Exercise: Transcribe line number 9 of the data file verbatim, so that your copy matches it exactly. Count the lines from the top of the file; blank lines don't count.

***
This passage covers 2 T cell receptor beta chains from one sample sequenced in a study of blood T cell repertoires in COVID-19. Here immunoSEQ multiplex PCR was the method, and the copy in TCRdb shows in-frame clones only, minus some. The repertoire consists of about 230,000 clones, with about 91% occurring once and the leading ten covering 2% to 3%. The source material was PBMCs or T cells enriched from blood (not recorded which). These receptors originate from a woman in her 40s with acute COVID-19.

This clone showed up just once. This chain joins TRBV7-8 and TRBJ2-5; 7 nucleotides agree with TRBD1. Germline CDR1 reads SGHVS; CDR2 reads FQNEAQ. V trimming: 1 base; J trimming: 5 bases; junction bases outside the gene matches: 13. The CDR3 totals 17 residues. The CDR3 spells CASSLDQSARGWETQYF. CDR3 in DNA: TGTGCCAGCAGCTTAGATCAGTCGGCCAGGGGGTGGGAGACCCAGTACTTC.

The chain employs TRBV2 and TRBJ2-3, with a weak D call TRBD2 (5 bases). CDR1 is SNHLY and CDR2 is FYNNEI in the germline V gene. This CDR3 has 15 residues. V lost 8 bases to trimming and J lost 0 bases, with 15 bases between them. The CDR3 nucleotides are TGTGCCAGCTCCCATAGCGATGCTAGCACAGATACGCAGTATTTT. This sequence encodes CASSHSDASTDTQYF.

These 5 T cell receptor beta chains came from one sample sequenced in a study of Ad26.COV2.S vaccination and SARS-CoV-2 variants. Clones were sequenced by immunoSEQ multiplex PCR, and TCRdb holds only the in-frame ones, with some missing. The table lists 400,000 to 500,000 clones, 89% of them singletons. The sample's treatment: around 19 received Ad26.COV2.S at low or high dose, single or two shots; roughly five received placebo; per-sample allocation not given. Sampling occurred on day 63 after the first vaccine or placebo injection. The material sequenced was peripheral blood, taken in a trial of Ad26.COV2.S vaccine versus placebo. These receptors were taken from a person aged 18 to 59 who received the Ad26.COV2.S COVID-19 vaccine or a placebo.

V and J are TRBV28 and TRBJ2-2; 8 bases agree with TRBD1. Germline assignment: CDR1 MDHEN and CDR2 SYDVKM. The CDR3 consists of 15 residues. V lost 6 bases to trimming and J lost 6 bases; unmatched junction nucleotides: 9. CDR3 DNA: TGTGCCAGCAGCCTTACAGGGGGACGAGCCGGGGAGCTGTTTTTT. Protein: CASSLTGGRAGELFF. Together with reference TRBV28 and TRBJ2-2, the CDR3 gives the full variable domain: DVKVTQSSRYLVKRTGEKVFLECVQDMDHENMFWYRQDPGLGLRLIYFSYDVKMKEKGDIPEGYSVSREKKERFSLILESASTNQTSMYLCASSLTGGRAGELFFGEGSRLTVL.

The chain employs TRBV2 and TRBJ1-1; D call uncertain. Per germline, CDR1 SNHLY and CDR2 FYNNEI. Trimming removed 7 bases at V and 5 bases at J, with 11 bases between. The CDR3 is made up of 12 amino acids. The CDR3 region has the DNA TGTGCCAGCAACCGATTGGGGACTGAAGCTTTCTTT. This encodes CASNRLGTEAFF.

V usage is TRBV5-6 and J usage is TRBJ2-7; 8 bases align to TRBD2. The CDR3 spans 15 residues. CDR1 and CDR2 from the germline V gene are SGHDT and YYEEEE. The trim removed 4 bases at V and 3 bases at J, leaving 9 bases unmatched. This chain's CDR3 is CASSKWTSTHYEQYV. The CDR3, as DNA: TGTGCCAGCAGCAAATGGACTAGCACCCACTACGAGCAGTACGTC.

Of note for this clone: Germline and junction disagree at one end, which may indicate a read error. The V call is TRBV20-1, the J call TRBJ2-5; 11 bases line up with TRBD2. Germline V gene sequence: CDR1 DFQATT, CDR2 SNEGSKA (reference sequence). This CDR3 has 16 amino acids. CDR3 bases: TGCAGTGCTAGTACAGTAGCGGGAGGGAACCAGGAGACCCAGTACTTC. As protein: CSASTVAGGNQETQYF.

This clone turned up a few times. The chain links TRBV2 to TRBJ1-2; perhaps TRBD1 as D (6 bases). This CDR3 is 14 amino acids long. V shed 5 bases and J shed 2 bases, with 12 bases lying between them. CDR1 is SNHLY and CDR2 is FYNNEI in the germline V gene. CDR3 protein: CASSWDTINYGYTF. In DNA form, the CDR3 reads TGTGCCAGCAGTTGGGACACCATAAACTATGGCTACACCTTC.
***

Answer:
This clone turned up a few times. The chain links TRBV2 to TRBJ1-2; perhaps TRBD1 as D (6 bases). This CDR3 is 14 amino acids long. V shed 5 bases and J shed 2 bases, with 12 bases lying between them. CDR1 is SNHLY and CDR2 is FYNNEI in the germline V gene. CDR3 protein: CASSWDTINYGYTF. In DNA form, the CDR3 reads TGTGCCAGCAGTTGGGACACCATAAACTATGGCTACACCTTC.